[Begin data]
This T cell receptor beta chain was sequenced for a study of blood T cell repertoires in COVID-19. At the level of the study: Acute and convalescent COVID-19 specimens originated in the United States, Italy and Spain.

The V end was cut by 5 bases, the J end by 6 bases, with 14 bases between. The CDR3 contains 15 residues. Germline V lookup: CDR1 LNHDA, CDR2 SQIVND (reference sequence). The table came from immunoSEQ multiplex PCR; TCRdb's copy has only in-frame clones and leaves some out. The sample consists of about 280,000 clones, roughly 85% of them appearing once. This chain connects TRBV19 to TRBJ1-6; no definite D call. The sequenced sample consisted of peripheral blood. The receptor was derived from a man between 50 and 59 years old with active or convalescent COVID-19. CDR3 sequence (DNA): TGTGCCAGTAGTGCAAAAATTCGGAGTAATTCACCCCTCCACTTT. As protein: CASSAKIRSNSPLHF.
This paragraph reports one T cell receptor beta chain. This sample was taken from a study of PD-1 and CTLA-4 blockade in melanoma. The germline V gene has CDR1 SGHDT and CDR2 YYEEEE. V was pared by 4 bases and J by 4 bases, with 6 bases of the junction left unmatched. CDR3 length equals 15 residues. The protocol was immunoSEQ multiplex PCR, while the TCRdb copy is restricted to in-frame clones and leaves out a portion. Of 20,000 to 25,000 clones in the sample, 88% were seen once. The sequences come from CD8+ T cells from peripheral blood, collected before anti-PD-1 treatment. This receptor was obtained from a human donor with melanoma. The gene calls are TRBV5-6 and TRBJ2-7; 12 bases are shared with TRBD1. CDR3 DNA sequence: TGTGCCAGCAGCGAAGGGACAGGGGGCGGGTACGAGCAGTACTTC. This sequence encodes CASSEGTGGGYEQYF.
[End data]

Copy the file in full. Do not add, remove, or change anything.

This T cell receptor beta chain was sequenced for a study of blood T cell repertoires in COVID-19. At the level of the study: Acute and convalescent COVID-19 specimens originated in the United States, Italy and Spain.

The V end was cut by 5 bases, the J end by 6 bases, with 14 bases between. The CDR3 contains 15 residues. Germline V lookup: CDR1 LNHDA, CDR2 SQIVND (reference sequence). The table came from immunoSEQ multiplex PCR; TCRdb's copy has only in-frame clones and leaves some out. The sample consists of about 280,000 clones, roughly 85% of them appearing once. This chain connects TRBV19 to TRBJ1-6; no definite D call. The sequenced sample consisted of peripheral blood. The receptor was derived from a man between 50 and 59 years old with active or convalescent COVID-19. CDR3 sequence (DNA): TGTGCCAGTAGTGCAAAAATTCGGAGTAATTCACCCCTCCACTTT. As protein: CASSAKIRSNSPLHF.
This paragraph reports one T cell receptor beta chain. This sample was taken from a study of PD-1 and CTLA-4 blockade in melanoma. The germline V gene has CDR1 SGHDT and CDR2 YYEEEE. V was pared by 4 bases and J by 4 bases, with 6 bases of the junction left unmatched. CDR3 length equals 15 residues. The protocol was immunoSEQ multiplex PCR, while the TCRdb copy is restricted to in-frame clones and leaves out a portion. Of 20,000 to 25,000 clones in the sample, 88% were seen once. The sequences come from CD8+ T cells from peripheral blood, collected before anti-PD-1 treatment. This receptor was obtained from a human donor with melanoma. The gene calls are TRBV5-6 and TRBJ2-7; 12 bases are shared with TRBD1. CDR3 DNA sequence: TGTGCCAGCAGCGAAGGGACAGGGGGCGGGTACGAGCAGTACTTC. This sequence encodes CASSEGTGGGYEQYF.